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We have two linear fits, one for each data-set (unfortunately they include weights but I'm willing to ignore that if there's a nice analytic solution to this). Data-set d1 and d2 are different in the sense that x is the same variable but includes different discrete points (so x in d1 might be 100,120,500,... and x in d2 might be 110,110,335,...), and their y's are not the same. So in R jargon:

f1 <- lm(y~x,weights=w,data=d1)
f2 <- lm(y~x,weights=w,data=d2)

I then want to take the trend line of each of these fits and use it in the following equation:

z = 1 / exp( 0.02254*f1^2 / f2^2 )

I did that and plotted out this z, which is dandy. But! using the predict function in R, I managed to get the 95% confidence interval trend-lines of f1 and f2, which makes a nice graph. I'd love to be able to calculate/plot the same confidence interval trend-lines for the z line.

The two ways I thought would work are:

  1. to get the lower CI for z I take the lower CI for f1 and the upper CI for f2 and plug them into the z equation. To get the upper CI I do the opposite. I doubt this is correct.
  2. I generate random y data for specific x data from the f1 model (I'm not sure how to do that) and then generate random y data for the same x data from the f2 model. This way I have y's for d1 and d2 that share the same x data. I then can plug those discrete y's into the z equation and get my discrete z points. I then try to fit some model to that, though these discrete z points might not even follow a linear trend. this might be difficult or just silly.

So, this is my problem... Any brilliant ideas?

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1 Answer 1

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(All credit goes to Robert Shriver, I'm just posting this for him!) This is not an analytic solution, but I think that out of all the iterative solutions this ones' the nicest:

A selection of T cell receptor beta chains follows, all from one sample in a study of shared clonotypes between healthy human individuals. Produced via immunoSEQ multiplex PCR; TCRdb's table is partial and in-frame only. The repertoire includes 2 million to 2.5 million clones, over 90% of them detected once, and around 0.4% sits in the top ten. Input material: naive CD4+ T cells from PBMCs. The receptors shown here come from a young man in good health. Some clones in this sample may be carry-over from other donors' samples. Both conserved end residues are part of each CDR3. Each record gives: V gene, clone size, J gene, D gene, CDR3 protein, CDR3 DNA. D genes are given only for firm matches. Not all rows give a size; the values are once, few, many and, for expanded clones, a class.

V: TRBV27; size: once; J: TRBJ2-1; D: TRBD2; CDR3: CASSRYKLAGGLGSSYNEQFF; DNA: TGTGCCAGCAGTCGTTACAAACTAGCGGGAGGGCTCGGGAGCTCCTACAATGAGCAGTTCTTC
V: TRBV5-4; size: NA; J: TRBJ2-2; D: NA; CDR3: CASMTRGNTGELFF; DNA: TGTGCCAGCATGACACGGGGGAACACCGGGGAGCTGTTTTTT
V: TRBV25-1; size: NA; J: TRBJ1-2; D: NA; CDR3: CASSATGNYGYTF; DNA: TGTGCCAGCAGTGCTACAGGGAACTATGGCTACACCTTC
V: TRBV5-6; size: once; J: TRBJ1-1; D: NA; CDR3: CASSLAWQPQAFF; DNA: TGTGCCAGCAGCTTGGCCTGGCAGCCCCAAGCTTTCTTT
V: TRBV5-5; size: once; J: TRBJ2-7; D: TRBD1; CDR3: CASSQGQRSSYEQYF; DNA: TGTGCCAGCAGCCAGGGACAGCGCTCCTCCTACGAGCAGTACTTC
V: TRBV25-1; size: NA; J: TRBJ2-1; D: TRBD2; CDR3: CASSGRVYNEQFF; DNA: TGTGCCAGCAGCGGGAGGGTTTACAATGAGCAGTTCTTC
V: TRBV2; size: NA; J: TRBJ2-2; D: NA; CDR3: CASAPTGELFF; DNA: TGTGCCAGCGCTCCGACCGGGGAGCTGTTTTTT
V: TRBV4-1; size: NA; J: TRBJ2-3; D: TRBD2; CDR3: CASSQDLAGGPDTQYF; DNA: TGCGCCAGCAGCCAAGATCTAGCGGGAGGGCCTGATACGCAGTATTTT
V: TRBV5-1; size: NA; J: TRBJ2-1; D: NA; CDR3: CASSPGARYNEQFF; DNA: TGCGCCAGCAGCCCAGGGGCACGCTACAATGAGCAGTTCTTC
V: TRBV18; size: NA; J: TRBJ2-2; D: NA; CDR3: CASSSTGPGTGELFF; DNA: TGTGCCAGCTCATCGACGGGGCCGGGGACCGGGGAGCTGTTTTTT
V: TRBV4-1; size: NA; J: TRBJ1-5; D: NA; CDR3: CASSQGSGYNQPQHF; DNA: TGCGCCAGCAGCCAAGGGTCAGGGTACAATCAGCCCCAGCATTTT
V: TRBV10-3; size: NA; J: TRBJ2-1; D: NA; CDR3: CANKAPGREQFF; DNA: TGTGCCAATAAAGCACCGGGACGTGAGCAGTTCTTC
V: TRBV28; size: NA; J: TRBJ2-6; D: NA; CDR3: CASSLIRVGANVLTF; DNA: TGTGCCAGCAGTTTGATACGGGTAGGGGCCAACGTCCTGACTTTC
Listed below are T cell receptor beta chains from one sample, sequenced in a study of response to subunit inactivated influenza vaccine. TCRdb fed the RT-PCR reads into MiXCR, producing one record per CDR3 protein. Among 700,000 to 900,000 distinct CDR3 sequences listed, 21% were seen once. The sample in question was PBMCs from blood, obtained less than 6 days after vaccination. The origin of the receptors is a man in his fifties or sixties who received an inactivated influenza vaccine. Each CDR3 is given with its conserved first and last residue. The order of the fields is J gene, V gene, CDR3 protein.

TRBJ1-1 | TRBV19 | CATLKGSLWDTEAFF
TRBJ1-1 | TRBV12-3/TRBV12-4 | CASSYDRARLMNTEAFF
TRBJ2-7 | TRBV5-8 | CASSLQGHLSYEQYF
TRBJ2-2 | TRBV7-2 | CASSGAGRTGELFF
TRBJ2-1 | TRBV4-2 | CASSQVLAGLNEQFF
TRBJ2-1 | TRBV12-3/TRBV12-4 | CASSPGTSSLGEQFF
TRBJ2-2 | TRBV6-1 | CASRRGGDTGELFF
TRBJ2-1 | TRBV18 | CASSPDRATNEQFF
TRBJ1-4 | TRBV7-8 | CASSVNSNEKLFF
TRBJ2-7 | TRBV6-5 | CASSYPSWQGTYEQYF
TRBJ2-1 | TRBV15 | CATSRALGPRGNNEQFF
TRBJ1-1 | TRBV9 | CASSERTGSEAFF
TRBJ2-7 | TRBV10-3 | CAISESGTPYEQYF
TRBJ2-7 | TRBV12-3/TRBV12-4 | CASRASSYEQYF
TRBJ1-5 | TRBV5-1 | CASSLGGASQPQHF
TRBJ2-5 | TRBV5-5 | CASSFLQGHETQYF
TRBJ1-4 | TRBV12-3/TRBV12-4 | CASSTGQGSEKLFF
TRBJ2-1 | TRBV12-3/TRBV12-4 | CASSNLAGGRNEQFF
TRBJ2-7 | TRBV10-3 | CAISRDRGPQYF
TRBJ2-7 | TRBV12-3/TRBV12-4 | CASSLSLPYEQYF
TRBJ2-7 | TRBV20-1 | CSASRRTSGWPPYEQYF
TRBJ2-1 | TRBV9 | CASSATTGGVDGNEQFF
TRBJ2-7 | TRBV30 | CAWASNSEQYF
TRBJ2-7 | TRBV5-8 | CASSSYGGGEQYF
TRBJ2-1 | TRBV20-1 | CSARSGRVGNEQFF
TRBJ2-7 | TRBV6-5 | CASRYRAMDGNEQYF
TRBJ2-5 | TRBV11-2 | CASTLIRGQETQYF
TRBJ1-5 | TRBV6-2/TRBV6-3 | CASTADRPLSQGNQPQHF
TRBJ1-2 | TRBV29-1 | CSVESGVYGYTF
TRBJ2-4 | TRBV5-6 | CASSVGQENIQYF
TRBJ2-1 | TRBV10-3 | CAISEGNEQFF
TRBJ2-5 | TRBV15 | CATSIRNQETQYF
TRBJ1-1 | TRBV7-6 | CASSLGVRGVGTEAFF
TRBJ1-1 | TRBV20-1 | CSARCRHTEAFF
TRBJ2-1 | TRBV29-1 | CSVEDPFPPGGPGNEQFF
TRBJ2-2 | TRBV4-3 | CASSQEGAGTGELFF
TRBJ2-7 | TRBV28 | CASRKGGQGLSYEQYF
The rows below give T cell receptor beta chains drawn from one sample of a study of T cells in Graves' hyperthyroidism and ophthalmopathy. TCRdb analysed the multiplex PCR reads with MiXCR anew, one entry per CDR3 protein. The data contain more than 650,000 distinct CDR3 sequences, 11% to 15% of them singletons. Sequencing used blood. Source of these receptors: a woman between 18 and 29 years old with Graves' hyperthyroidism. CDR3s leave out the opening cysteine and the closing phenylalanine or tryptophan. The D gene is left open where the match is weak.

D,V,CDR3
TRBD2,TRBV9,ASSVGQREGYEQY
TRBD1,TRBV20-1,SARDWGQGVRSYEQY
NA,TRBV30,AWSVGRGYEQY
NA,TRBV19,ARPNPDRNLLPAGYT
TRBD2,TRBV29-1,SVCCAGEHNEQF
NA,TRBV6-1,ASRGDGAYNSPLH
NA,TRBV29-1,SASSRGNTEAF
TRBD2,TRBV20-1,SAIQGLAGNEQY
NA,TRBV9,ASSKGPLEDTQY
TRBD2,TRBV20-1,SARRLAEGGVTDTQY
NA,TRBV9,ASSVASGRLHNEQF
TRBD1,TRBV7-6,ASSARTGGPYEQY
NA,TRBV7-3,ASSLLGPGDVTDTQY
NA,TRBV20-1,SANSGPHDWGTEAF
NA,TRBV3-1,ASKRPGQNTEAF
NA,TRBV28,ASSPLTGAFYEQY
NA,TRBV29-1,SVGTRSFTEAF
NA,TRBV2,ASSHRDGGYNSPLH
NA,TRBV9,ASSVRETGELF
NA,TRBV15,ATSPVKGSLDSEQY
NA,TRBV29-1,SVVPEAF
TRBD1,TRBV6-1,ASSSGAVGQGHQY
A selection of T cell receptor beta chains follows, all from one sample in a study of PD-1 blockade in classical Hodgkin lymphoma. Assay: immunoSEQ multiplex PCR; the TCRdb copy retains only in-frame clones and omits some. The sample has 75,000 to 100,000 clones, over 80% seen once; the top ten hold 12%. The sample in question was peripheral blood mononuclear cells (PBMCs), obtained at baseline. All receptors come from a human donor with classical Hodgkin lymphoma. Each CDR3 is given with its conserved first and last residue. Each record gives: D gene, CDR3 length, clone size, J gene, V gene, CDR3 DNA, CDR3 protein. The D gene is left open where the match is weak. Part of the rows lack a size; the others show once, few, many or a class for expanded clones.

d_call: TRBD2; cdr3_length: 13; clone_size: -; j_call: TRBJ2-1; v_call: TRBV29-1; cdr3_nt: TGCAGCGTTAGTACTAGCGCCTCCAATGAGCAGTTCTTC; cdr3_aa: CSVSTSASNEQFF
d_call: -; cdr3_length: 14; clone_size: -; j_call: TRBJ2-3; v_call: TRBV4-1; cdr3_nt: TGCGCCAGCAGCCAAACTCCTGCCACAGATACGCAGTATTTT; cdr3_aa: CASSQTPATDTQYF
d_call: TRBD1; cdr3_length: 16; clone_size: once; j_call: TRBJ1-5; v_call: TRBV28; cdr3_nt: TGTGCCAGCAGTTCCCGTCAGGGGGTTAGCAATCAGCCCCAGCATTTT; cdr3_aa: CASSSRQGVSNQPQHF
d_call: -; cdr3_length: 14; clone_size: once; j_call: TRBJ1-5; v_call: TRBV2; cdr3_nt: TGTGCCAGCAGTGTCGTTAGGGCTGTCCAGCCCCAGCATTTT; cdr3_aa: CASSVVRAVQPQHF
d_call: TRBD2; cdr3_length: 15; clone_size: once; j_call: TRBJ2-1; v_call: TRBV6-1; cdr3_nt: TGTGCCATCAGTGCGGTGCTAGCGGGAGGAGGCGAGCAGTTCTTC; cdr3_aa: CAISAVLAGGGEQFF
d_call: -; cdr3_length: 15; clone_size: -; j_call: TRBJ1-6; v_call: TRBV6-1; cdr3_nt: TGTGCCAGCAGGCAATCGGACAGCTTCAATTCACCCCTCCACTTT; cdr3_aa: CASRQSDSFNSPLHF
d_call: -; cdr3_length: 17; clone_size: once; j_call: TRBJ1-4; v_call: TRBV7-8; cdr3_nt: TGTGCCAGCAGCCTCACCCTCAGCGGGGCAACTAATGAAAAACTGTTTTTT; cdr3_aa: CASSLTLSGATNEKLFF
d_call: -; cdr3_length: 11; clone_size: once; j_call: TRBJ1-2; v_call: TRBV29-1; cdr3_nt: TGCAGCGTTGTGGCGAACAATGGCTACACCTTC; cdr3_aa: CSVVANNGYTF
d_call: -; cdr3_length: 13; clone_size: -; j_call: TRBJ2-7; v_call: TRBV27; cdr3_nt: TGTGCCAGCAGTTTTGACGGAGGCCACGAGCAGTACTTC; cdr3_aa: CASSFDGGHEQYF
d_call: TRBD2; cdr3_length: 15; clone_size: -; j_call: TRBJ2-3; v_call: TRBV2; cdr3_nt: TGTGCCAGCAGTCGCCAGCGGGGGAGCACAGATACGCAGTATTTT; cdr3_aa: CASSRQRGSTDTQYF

Take the mean regression parameters (intercept and slope) for both regressions (f1 and f2) along with the variance-covariance matrix of the intercept and slope parameters for each regression and plug them into a Multivariate normal distribution to simulate some new intercepts and slopes.

nn <- 100000
nx <- 100

bootf1 <- mvrnorm(nn, f1$coefficients, vcov(f1))
bootf2 <- mvrnorm(nn, f2$coefficients, vcov(f2))

This will be 10,000 random draws of the slope and intercept parameters for each regression. Use each one of these to determine the mean value of z across the range of x values you are interest in.

f1a <- bootf1[,2]
f1b <- bootf1[,1]
f2a <- bootf2[,2]
f2b <- bootf2[,1]

f1a <- rep(f1a, 1, nx)
f1b <- rep(f1b, 1, nx)
f2a <- rep(f2a, 1, nx)
f2b <- rep(f2b, 1, nx)

x  <- seq(-100, 1100, length=nx)
xs <- matrix(rep(x,nn), ncol=nx)

f1y <- f1b+f1a*xs
f2y <- f2b+f2a*xs

z = 1 / exp( 0.02254*f1y^2 / f2y^2 )

Then you can find the lower and upper CI of z as well as its mean by finding the .025 and .975 quantile of z at each x value.

setquantile <- function(x){
  r <- quantile(x, probs=c(0.025, 0.975))
  return(r)
}

ci <- apply(z, 2, setquantile)
mu <- apply(z, 2, mean)

plot(x, mu, type="l")
lines(x, ci[1,])
lines(x, ci[2,])

That's it. Please let me know if you find something better. Hope this helped someone!

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